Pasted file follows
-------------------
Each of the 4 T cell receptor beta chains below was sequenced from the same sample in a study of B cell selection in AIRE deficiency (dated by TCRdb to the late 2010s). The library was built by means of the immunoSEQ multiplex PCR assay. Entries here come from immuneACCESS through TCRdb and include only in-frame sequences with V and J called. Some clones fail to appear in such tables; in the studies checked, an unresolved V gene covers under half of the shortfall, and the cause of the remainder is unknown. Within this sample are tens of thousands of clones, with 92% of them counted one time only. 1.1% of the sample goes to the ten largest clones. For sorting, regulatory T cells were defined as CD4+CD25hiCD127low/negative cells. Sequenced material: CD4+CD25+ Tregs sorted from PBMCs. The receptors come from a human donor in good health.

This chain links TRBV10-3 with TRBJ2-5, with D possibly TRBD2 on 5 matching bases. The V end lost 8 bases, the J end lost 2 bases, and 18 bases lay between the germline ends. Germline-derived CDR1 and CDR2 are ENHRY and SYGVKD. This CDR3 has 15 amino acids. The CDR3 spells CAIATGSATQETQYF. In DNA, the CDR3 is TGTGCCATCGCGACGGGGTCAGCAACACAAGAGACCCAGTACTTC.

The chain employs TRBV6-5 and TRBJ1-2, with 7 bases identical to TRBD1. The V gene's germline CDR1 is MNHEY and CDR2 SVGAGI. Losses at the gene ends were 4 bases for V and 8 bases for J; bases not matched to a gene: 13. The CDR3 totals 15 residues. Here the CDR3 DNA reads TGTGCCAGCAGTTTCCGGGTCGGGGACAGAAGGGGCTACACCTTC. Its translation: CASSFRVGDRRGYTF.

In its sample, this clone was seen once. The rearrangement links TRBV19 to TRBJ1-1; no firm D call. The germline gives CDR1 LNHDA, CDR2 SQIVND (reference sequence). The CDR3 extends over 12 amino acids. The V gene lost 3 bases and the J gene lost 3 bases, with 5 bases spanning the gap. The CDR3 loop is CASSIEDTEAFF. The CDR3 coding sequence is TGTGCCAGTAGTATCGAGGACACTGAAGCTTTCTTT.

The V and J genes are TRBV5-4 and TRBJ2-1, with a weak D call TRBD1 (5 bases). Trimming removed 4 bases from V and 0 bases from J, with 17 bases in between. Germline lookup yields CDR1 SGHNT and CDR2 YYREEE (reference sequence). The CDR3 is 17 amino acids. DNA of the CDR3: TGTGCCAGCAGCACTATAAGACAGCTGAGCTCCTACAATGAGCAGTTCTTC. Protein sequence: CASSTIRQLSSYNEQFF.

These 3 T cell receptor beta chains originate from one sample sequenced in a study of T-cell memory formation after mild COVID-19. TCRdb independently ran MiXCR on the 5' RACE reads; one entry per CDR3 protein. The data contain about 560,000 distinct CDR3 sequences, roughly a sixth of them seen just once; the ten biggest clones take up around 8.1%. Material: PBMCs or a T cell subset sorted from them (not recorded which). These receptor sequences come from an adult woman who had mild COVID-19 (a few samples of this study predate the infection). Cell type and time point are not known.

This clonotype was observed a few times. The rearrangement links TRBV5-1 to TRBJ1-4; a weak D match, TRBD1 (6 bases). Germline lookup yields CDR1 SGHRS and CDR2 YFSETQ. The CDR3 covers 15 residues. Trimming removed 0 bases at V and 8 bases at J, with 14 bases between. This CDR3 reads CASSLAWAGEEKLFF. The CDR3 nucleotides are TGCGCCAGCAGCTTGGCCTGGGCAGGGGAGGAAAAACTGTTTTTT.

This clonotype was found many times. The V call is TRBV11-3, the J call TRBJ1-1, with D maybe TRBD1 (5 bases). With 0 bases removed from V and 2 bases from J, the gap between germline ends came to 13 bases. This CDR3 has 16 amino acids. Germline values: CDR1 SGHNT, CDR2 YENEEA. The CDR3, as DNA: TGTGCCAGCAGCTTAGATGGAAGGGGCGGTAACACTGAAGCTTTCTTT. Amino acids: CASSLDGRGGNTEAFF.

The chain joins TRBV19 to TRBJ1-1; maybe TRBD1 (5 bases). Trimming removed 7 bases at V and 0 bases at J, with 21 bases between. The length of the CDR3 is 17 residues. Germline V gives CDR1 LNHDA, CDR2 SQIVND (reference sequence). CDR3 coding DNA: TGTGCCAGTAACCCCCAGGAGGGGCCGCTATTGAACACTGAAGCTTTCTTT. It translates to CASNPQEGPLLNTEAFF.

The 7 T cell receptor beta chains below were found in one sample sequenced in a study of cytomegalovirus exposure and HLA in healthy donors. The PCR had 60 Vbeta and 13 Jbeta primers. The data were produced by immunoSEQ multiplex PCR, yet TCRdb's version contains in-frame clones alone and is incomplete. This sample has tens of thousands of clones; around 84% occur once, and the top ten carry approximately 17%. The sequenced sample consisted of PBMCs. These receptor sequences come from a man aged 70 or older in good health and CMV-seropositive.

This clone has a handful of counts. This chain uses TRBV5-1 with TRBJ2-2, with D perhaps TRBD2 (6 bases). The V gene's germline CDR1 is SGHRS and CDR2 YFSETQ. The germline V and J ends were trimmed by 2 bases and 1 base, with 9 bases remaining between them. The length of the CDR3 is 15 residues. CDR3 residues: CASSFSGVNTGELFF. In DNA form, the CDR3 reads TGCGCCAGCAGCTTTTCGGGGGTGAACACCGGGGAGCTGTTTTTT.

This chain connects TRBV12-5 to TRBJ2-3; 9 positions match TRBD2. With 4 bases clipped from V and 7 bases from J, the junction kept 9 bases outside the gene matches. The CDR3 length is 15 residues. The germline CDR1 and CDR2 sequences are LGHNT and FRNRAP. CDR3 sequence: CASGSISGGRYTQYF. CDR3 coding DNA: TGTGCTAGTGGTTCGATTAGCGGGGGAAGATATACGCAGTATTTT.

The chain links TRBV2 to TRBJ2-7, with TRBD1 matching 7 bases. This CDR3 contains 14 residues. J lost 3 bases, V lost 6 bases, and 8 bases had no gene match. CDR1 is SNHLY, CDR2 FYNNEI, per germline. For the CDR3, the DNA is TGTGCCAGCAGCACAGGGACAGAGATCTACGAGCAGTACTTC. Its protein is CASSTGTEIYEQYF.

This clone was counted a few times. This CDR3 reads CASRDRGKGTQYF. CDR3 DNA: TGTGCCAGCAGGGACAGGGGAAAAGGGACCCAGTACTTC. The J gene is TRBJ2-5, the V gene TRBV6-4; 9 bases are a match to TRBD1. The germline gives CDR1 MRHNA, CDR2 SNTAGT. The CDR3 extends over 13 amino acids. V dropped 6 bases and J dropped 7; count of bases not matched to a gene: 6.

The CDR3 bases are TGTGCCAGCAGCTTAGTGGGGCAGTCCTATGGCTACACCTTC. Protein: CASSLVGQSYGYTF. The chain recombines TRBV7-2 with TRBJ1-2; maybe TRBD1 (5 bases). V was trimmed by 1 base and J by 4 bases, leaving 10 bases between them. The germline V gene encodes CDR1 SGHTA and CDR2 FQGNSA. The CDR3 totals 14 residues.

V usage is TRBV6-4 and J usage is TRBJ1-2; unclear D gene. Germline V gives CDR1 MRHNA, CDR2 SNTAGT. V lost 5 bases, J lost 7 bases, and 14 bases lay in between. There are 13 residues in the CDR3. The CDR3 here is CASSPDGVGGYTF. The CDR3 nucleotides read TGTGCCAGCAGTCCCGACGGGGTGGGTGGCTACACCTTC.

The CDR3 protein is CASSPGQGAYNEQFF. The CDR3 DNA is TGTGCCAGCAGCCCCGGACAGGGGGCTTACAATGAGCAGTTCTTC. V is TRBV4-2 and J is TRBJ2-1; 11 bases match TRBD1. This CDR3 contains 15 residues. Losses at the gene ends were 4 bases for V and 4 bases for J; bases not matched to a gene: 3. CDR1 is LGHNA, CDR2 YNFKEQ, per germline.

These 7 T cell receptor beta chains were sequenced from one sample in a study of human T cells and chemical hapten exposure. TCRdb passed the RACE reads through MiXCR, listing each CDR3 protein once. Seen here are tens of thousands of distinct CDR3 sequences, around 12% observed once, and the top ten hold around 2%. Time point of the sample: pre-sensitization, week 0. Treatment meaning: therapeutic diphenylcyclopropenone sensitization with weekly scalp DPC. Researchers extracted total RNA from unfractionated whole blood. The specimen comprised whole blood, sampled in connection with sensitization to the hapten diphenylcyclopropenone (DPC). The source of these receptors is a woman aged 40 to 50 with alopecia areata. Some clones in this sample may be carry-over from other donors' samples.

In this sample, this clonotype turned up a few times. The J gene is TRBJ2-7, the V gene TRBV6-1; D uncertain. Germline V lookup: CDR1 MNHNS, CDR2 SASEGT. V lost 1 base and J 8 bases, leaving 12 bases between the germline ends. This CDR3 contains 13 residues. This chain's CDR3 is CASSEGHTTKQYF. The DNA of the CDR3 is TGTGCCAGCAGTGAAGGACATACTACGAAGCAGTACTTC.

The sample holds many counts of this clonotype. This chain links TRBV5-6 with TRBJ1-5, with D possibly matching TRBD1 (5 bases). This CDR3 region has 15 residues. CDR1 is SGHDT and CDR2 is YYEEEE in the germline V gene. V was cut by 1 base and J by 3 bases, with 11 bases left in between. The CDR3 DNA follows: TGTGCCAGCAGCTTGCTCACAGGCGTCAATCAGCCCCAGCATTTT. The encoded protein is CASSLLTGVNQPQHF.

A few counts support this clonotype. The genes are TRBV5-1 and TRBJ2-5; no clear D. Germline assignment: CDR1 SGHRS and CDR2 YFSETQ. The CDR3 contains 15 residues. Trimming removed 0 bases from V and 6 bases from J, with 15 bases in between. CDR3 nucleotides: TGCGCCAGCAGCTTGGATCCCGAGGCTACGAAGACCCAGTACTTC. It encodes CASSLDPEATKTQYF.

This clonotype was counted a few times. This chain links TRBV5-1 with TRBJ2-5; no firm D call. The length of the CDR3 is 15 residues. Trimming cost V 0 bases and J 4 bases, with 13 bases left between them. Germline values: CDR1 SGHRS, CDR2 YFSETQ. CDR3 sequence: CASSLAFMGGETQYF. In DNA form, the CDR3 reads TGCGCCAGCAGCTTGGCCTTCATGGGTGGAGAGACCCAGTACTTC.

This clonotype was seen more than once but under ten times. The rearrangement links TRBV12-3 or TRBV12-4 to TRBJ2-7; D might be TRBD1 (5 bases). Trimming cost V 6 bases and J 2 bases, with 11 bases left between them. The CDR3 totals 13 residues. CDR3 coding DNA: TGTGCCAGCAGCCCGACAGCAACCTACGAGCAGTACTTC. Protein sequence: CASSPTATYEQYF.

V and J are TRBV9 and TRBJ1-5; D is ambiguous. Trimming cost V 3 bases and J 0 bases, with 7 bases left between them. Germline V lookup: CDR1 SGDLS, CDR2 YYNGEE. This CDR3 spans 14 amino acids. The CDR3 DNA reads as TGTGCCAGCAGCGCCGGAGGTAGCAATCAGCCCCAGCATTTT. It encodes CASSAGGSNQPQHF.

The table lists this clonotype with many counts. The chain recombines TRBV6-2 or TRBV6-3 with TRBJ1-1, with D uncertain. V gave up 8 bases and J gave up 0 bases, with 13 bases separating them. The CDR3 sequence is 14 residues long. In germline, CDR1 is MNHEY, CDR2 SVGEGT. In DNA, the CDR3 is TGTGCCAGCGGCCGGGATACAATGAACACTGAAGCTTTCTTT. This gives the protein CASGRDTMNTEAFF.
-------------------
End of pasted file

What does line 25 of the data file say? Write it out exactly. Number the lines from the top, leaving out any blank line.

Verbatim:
The table lists this clonotype with many counts. The chain recombines TRBV6-2 or TRBV6-3 with TRBJ1-1, with D uncertain. V gave up 8 bases and J gave up 0 bases, with 13 bases separating them. The CDR3 sequence is 14 residues long. In germline, CDR1 is MNHEY, CDR2 SVGEGT. In DNA, the CDR3 is TGTGCCAGCGGCCGGGATACAATGAACACTGAAGCTTTCTTT. This gives the protein CASGRDTMNTEAFF.